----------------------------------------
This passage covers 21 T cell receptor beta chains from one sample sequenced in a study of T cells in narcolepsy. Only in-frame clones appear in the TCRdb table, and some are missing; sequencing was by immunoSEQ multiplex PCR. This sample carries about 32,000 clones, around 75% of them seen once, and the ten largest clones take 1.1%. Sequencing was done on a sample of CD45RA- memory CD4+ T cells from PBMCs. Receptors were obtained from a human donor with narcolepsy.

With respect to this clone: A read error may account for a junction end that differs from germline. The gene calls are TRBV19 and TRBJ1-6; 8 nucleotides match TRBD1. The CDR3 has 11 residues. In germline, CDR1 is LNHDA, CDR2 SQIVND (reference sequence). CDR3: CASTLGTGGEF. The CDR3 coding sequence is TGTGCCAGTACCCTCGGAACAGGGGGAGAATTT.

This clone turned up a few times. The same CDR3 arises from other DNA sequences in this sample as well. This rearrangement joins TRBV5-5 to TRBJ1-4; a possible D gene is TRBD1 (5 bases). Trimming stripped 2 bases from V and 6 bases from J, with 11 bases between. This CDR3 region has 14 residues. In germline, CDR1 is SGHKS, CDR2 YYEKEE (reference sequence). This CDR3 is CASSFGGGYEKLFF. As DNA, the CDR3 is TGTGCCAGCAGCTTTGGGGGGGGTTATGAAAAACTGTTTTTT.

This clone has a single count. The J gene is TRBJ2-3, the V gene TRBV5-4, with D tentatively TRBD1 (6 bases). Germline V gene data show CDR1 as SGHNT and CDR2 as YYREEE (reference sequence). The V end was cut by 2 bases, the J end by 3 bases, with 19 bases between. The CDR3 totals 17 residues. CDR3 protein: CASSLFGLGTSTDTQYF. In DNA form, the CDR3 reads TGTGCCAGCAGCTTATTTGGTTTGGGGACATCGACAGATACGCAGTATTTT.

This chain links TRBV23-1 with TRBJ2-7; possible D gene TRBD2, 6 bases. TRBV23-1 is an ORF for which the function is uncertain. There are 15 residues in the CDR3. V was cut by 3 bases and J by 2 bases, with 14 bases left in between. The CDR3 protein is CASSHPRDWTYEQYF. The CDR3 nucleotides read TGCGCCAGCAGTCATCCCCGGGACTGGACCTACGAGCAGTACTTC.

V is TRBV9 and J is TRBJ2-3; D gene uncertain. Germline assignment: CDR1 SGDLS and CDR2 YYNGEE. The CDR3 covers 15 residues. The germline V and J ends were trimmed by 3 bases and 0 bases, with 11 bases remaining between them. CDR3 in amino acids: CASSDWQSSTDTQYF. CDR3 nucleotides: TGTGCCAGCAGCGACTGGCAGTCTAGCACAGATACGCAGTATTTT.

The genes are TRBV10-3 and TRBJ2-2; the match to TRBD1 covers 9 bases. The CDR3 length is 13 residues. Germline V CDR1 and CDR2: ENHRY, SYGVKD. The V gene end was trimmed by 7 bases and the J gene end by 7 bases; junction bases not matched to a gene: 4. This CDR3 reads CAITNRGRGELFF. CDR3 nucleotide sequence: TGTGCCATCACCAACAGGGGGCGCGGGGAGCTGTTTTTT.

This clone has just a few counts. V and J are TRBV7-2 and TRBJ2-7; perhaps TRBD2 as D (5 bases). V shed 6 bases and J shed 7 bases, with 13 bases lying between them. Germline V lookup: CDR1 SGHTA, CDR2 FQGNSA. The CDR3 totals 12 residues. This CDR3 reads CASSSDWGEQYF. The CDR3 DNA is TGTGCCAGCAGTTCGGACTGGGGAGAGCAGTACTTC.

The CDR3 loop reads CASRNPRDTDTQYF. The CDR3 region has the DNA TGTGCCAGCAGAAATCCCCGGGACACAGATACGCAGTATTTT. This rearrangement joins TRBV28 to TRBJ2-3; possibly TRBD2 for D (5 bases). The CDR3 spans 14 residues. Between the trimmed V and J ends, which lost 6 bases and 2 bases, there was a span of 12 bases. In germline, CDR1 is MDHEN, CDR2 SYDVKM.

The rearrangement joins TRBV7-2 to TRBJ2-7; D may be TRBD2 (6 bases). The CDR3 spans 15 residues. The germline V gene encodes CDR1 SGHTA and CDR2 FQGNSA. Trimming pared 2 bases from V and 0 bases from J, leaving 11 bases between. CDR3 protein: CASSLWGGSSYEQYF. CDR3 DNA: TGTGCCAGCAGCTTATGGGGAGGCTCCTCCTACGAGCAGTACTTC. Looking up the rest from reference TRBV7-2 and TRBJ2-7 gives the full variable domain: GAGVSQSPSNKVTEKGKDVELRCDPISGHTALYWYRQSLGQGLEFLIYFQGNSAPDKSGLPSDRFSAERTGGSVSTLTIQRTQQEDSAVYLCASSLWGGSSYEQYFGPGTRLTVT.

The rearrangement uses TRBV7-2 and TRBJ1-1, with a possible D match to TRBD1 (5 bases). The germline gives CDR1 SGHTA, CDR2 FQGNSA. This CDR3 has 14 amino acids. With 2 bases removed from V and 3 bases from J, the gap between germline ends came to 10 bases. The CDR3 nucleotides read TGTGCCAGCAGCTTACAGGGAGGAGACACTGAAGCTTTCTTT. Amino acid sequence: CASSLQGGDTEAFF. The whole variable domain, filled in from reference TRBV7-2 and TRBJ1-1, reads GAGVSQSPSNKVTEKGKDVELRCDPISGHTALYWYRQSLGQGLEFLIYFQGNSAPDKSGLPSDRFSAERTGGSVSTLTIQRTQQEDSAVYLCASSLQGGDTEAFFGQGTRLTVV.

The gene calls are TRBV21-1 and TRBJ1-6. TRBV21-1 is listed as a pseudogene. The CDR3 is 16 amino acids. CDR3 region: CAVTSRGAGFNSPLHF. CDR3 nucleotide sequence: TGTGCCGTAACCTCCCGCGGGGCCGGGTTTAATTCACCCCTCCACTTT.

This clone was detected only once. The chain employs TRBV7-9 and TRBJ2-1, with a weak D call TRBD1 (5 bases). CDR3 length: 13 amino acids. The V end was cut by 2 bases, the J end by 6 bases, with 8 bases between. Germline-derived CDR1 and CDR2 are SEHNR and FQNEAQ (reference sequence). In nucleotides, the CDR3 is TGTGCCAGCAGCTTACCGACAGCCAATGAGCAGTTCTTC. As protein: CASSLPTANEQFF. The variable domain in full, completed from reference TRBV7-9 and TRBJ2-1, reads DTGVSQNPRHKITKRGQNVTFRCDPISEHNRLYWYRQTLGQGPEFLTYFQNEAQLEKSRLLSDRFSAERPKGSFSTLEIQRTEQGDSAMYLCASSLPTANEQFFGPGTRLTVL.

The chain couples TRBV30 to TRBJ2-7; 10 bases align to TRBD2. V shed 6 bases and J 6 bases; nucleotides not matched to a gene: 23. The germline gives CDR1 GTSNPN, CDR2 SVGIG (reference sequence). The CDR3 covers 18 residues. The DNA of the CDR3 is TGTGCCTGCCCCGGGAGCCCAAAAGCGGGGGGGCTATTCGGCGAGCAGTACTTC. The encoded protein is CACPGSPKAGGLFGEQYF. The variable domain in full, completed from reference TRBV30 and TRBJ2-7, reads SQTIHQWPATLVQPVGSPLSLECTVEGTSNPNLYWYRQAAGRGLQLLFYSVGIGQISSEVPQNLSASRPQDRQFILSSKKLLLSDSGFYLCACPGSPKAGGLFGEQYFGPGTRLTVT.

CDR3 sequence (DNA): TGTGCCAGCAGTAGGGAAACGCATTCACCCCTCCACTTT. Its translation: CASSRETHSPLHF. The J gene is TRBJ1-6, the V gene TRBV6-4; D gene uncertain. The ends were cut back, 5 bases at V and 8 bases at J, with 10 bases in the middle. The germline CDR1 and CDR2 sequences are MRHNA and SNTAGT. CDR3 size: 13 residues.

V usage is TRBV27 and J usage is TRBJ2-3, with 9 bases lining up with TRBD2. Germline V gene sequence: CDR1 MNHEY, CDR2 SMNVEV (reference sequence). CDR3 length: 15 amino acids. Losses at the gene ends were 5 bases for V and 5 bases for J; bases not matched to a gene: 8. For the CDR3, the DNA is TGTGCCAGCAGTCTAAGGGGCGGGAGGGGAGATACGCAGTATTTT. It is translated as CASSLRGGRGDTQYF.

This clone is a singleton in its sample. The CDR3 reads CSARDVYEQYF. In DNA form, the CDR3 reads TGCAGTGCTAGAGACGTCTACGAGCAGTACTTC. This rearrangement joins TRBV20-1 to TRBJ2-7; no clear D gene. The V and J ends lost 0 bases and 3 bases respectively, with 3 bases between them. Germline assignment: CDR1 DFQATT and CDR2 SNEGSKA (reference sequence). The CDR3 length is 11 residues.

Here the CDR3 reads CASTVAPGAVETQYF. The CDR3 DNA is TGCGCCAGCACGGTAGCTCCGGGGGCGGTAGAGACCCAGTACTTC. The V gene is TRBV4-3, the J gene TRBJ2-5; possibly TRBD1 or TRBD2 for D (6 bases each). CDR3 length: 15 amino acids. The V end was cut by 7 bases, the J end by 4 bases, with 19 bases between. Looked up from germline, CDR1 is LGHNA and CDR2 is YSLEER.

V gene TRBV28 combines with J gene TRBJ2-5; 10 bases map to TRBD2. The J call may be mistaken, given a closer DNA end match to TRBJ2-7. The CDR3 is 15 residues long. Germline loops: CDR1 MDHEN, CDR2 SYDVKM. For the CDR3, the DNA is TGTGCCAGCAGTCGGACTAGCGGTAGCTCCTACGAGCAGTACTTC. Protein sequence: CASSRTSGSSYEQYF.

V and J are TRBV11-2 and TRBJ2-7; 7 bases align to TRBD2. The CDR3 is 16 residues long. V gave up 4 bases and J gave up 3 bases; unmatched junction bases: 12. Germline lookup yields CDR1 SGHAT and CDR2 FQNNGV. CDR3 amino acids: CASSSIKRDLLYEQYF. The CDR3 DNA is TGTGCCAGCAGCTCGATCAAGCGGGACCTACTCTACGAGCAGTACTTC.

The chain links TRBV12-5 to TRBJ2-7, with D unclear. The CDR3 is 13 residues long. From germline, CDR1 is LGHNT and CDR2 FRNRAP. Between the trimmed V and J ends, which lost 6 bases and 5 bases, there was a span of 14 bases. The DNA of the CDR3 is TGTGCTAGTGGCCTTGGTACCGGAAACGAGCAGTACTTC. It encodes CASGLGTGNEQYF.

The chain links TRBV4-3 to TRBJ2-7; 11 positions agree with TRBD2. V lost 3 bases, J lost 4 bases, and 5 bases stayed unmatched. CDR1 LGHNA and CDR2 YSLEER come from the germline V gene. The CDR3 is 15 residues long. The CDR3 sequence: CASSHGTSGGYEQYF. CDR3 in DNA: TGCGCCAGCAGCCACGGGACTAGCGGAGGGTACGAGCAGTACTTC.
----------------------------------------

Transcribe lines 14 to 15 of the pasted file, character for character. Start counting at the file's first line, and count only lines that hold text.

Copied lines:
The chain couples TRBV30 to TRBJ2-7; 10 bases align to TRBD2. V shed 6 bases and J 6 bases; nucleotides not matched to a gene: 23. The germline gives CDR1 GTSNPN, CDR2 SVGIG (reference sequence). The CDR3 covers 18 residues. The DNA of the CDR3 is TGTGCCTGCCCCGGGAGCCCAAAAGCGGGGGGGCTATTCGGCGAGCAGTACTTC. The encoded protein is CACPGSPKAGGLFGEQYF. The variable domain in full, completed from reference TRBV30 and TRBJ2-7, reads SQTIHQWPATLVQPVGSPLSLECTVEGTSNPNLYWYRQAAGRGLQLLFYSVGIGQISSEVPQNLSASRPQDRQFILSSKKLLLSDSGFYLCACPGSPKAGGLFGEQYFGPGTRLTVT.

CDR3 sequence (DNA): TGTGCCAGCAGTAGGGAAACGCATTCACCCCTCCACTTT. Its translation: CASSRETHSPLHF. The J gene is TRBJ1-6, the V gene TRBV6-4; D gene uncertain. The ends were cut back, 5 bases at V and 8 bases at J, with 10 bases in the middle. The germline CDR1 and CDR2 sequences are MRHNA and SNTAGT. CDR3 size: 13 residues.